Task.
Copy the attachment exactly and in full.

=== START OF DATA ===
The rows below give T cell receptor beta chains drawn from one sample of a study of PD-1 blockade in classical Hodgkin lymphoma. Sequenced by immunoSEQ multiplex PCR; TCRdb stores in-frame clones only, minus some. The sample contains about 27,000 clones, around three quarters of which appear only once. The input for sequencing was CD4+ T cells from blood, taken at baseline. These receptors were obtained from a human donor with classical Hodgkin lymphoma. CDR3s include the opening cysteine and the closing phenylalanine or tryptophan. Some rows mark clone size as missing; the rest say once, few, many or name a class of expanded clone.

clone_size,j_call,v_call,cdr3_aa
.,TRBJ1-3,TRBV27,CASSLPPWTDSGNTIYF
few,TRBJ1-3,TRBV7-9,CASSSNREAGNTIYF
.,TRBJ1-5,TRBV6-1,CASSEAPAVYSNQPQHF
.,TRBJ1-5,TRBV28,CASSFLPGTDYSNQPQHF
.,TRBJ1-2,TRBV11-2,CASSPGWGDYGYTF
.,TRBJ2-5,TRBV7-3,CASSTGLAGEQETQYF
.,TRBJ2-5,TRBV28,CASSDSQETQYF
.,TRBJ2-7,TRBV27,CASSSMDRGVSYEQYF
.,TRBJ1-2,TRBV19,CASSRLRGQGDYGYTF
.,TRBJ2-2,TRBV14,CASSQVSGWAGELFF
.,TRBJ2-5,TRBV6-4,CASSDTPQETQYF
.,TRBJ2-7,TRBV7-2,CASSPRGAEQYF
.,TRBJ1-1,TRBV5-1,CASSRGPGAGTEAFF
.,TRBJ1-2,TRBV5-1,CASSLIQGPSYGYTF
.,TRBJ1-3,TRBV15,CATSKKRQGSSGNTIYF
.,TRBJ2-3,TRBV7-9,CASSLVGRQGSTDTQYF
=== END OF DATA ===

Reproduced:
The rows below give T cell receptor beta chains drawn from one sample of a study of PD-1 blockade in classical Hodgkin lymphoma. Sequenced by immunoSEQ multiplex PCR; TCRdb stores in-frame clones only, minus some. The sample contains about 27,000 clones, around three quarters of which appear only once. The input for sequencing was CD4+ T cells from blood, taken at baseline. These receptors were obtained from a human donor with classical Hodgkin lymphoma. CDR3s include the opening cysteine and the closing phenylalanine or tryptophan. Some rows mark clone size as missing; the rest say once, few, many or name a class of expanded clone.

clone_size,j_call,v_call,cdr3_aa
.,TRBJ1-3,TRBV27,CASSLPPWTDSGNTIYF
few,TRBJ1-3,TRBV7-9,CASSSNREAGNTIYF
.,TRBJ1-5,TRBV6-1,CASSEAPAVYSNQPQHF
.,TRBJ1-5,TRBV28,CASSFLPGTDYSNQPQHF
.,TRBJ1-2,TRBV11-2,CASSPGWGDYGYTF
.,TRBJ2-5,TRBV7-3,CASSTGLAGEQETQYF
.,TRBJ2-5,TRBV28,CASSDSQETQYF
.,TRBJ2-7,TRBV27,CASSSMDRGVSYEQYF
.,TRBJ1-2,TRBV19,CASSRLRGQGDYGYTF
.,TRBJ2-2,TRBV14,CASSQVSGWAGELFF
.,TRBJ2-5,TRBV6-4,CASSDTPQETQYF
.,TRBJ2-7,TRBV7-2,CASSPRGAEQYF
.,TRBJ1-1,TRBV5-1,CASSRGPGAGTEAFF
.,TRBJ1-2,TRBV5-1,CASSLIQGPSYGYTF
.,TRBJ1-3,TRBV15,CATSKKRQGSSGNTIYF
.,TRBJ2-3,TRBV7-9,CASSLVGRQGSTDTQYF